Dairy industry tackles food and obesity issues

Federal Assistant Health Minister and Minister responsible for food policy, Dr David Gillespie, congratulated Australia’s dairy industry for the role it is playing in helping to tackle the nation’s obesity challenge.

Page last updated: 16 March 2017

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16 March 2017

Federal Assistant Health Minister and Minister responsible for food policy, Dr David Gillespie, today congratulated Australia’s dairy industry for the role it is playing in helping to tackle the nation’s obesity challenge.

Minister Gillespie was speaking at the inaugural meeting of the Dairy Industry Food and Nutrition Policy Reference Group at Southbank in Melbourne. The reference group was created by the Australian Dairy Industry Council and Dairy Australia and includes representatives of companies including Norco, Jalna, Parmalat and Danone.

Minister Gillespie said it was very positive to see the dairy industry thinking strategically about its place in Australians’ diet and nutrition.

“These are vital issues for us because so many of our modern diseases are linked to being overweight or obese,” Dr Gillespie said.

Two out of three Australians are now estimated to be either overweight or obese and over one-third of Australian’s dietary energy intake comes from energy dense, nutrient poor ‘discretionary foods’.

“The Australian Dietary Guidelines set out the types and amounts of foods to eat for good health, a healthy weight and the prevention of diet-related chronic disease.

“However, most Australians are not following the recommendations in the guidelines – not eating enough of the recommended foods, such as dairy foods, and eating too many discretionary foods.

“We believe that the food industry, including dairy, can work with us in government and with consumers to improve the food choices on offer in our supermarkets, our school canteens and our popular fast food outlets.”

Minister Gillespie encouraged Australians to increase their intake of recommended foods, such as dairy foods and reduce their intakes of discretionary foods. Food companies can also assist by modifying their products to lower the content of fat, sugar and/or salt, or to produce smaller portions.

“The other thing that manufacturers can do is to simply adopt the Health Star Rating which allows consumers to compare similar products at a glance,” he said.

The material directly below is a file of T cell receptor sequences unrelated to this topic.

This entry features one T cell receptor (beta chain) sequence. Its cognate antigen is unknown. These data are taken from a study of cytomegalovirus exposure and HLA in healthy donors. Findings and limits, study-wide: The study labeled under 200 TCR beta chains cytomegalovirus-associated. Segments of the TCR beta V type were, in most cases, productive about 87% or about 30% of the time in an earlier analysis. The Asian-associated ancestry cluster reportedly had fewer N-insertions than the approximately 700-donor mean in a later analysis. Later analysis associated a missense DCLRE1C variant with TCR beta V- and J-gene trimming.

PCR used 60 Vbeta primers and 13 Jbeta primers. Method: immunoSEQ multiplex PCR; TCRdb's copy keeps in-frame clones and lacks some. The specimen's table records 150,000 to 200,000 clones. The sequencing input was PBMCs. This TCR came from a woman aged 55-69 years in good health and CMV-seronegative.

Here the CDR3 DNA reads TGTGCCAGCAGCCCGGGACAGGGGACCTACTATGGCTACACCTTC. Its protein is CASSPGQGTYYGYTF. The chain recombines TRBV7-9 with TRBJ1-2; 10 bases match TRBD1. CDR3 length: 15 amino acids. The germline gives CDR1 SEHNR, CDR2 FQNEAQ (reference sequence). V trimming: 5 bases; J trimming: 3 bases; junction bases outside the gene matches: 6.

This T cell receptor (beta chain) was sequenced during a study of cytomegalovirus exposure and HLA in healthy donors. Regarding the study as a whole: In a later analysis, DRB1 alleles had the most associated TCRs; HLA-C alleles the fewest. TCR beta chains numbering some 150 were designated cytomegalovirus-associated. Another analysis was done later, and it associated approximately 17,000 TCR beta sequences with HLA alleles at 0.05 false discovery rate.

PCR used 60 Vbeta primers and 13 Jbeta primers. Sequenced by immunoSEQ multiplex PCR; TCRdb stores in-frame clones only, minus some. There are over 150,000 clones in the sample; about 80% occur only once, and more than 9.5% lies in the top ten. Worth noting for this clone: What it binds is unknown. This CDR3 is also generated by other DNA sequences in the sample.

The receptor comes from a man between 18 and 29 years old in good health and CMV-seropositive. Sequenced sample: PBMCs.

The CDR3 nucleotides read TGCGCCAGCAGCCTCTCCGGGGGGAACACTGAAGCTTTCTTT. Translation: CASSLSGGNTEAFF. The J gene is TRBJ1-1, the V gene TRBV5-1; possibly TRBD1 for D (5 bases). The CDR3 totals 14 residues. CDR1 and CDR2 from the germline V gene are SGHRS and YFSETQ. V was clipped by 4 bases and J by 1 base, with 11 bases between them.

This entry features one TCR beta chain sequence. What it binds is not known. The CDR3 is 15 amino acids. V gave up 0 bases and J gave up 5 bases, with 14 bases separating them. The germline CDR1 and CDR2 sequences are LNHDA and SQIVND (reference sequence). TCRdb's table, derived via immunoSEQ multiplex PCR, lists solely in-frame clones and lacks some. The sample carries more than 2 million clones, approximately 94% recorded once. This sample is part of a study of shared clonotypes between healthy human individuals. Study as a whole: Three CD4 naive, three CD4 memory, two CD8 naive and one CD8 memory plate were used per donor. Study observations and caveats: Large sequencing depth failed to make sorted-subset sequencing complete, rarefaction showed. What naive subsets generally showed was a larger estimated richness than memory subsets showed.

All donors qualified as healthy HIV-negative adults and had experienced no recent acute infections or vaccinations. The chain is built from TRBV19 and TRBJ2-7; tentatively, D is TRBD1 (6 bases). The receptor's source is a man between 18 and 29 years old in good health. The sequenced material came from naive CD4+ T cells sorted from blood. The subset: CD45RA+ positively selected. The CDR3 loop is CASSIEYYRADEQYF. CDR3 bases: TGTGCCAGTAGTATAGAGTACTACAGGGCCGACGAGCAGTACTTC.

“While only in its relative infancy, around 6,000 products in a typical supermarket of 12,000 packaged food items now display the Health Star Rating. Many of these packaged food products have been reformulated and changes have been made to portion size in order to make them healthier and more nutritious.”

A formal five year review of the Health Star Rating (HSR) system has begun. A Technical Advisory Group has been established to review the calculator which works out the number of stars on food products, and the Department of Health is finalising a formal process for public submissions.

Minister Gillespie encouraged the dairy industry to take part in the review, but noted that the HSR Calculator’s treatment of dairy products had been considered in detail during development.

He also congratulated the dairy industry for taking an active part in the Government’s Healthy Food Partnership.

“A strong commitment from the food industry is vital to ensuring that the Healthy Food Partnership is a success – and success will be measured in better overall health for Australians.

“I do believe that your industry, especially with the advent of this policy reference group, can meet the challenge that overweight and obesity present, and ensure that dairy has an assured place in a healthy diet for Australians of all ages.”

For more information, contact the Minister's Office on (02) 6277 4960

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